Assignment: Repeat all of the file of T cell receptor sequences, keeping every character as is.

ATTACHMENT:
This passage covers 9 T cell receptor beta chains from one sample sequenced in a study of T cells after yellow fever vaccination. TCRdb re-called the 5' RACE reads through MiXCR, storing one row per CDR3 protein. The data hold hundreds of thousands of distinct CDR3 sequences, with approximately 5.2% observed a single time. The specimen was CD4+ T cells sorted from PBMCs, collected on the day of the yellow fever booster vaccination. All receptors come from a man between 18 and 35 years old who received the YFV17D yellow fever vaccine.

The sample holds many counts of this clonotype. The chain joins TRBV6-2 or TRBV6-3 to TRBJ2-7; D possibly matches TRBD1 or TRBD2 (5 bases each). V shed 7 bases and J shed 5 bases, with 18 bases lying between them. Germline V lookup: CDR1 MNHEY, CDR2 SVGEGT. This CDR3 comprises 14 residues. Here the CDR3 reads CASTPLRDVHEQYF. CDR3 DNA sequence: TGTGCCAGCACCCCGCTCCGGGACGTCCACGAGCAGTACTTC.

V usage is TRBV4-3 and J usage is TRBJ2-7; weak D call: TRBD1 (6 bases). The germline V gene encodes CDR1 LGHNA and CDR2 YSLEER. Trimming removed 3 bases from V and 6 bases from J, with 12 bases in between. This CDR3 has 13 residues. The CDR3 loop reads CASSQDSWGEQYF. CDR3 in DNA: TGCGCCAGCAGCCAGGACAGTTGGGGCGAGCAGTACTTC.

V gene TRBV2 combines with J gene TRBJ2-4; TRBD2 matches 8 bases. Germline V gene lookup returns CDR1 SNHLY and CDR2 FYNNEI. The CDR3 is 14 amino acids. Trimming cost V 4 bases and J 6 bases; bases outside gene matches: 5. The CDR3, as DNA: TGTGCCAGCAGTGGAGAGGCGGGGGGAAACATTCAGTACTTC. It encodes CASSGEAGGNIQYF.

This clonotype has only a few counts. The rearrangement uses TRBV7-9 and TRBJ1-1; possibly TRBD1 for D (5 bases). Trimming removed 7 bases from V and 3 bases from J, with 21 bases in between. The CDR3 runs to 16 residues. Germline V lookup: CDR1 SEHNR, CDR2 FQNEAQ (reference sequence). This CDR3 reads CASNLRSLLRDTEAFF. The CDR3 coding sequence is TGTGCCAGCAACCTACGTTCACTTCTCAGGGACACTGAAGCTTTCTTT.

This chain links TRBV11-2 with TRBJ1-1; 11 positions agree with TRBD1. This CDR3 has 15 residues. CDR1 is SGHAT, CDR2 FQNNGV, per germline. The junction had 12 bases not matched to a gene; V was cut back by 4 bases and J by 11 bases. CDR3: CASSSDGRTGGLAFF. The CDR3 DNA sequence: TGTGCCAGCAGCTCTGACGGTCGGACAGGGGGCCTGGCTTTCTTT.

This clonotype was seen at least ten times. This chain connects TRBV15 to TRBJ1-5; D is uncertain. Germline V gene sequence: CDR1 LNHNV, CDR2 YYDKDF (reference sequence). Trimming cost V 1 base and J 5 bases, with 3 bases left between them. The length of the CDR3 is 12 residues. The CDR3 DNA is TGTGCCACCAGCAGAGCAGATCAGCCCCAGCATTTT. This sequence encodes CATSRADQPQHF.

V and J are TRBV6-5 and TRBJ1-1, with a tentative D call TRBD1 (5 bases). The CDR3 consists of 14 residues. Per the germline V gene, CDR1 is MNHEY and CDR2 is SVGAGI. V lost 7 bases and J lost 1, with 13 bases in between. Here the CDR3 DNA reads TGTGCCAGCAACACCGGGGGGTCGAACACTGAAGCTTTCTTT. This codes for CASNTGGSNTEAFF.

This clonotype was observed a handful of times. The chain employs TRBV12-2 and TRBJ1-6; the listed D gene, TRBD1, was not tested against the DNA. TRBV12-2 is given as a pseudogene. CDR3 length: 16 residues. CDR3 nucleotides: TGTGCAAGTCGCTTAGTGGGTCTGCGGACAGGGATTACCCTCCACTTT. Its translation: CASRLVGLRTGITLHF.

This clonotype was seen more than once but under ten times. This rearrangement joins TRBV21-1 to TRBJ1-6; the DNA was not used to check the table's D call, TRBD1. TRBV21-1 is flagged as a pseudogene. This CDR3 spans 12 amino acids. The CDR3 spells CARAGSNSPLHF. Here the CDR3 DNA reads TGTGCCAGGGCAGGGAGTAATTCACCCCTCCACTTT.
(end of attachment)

This passage covers 9 T cell receptor beta chains from one sample sequenced in a study of T cells after yellow fever vaccination. TCRdb re-called the 5' RACE reads through MiXCR, storing one row per CDR3 protein. The data hold hundreds of thousands of distinct CDR3 sequences, with approximately 5.2% observed a single time. The specimen was CD4+ T cells sorted from PBMCs, collected on the day of the yellow fever booster vaccination. All receptors come from a man between 18 and 35 years old who received the YFV17D yellow fever vaccine.

The sample holds many counts of this clonotype. The chain joins TRBV6-2 or TRBV6-3 to TRBJ2-7; D possibly matches TRBD1 or TRBD2 (5 bases each). V shed 7 bases and J shed 5 bases, with 18 bases lying between them. Germline V lookup: CDR1 MNHEY, CDR2 SVGEGT. This CDR3 comprises 14 residues. Here the CDR3 reads CASTPLRDVHEQYF. CDR3 DNA sequence: TGTGCCAGCACCCCGCTCCGGGACGTCCACGAGCAGTACTTC.

V usage is TRBV4-3 and J usage is TRBJ2-7; weak D call: TRBD1 (6 bases). The germline V gene encodes CDR1 LGHNA and CDR2 YSLEER. Trimming removed 3 bases from V and 6 bases from J, with 12 bases in between. This CDR3 has 13 residues. The CDR3 loop reads CASSQDSWGEQYF. CDR3 in DNA: TGCGCCAGCAGCCAGGACAGTTGGGGCGAGCAGTACTTC.

V gene TRBV2 combines with J gene TRBJ2-4; TRBD2 matches 8 bases. Germline V gene lookup returns CDR1 SNHLY and CDR2 FYNNEI. The CDR3 is 14 amino acids. Trimming cost V 4 bases and J 6 bases; bases outside gene matches: 5. The CDR3, as DNA: TGTGCCAGCAGTGGAGAGGCGGGGGGAAACATTCAGTACTTC. It encodes CASSGEAGGNIQYF.

This clonotype has only a few counts. The rearrangement uses TRBV7-9 and TRBJ1-1; possibly TRBD1 for D (5 bases). Trimming removed 7 bases from V and 3 bases from J, with 21 bases in between. The CDR3 runs to 16 residues. Germline V lookup: CDR1 SEHNR, CDR2 FQNEAQ (reference sequence). This CDR3 reads CASNLRSLLRDTEAFF. The CDR3 coding sequence is TGTGCCAGCAACCTACGTTCACTTCTCAGGGACACTGAAGCTTTCTTT.

This chain links TRBV11-2 with TRBJ1-1; 11 positions agree with TRBD1. This CDR3 has 15 residues. CDR1 is SGHAT, CDR2 FQNNGV, per germline. The junction had 12 bases not matched to a gene; V was cut back by 4 bases and J by 11 bases. CDR3: CASSSDGRTGGLAFF. The CDR3 DNA sequence: TGTGCCAGCAGCTCTGACGGTCGGACAGGGGGCCTGGCTTTCTTT.

This clonotype was seen at least ten times. This chain connects TRBV15 to TRBJ1-5; D is uncertain. Germline V gene sequence: CDR1 LNHNV, CDR2 YYDKDF (reference sequence). Trimming cost V 1 base and J 5 bases, with 3 bases left between them. The length of the CDR3 is 12 residues. The CDR3 DNA is TGTGCCACCAGCAGAGCAGATCAGCCCCAGCATTTT. This sequence encodes CATSRADQPQHF.

V and J are TRBV6-5 and TRBJ1-1, with a tentative D call TRBD1 (5 bases). The CDR3 consists of 14 residues. Per the germline V gene, CDR1 is MNHEY and CDR2 is SVGAGI. V lost 7 bases and J lost 1, with 13 bases in between. Here the CDR3 DNA reads TGTGCCAGCAACACCGGGGGGTCGAACACTGAAGCTTTCTTT. This codes for CASNTGGSNTEAFF.

This clonotype was observed a handful of times. The chain employs TRBV12-2 and TRBJ1-6; the listed D gene, TRBD1, was not tested against the DNA. TRBV12-2 is given as a pseudogene. CDR3 length: 16 residues. CDR3 nucleotides: TGTGCAAGTCGCTTAGTGGGTCTGCGGACAGGGATTACCCTCCACTTT. Its translation: CASRLVGLRTGITLHF.

This clonotype was seen more than once but under ten times. This rearrangement joins TRBV21-1 to TRBJ1-6; the DNA was not used to check the table's D call, TRBD1. TRBV21-1 is flagged as a pseudogene. This CDR3 spans 12 amino acids. The CDR3 spells CARAGSNSPLHF. Here the CDR3 DNA reads TGTGCCAGGGCAGGGAGTAATTCACCCCTCCACTTT.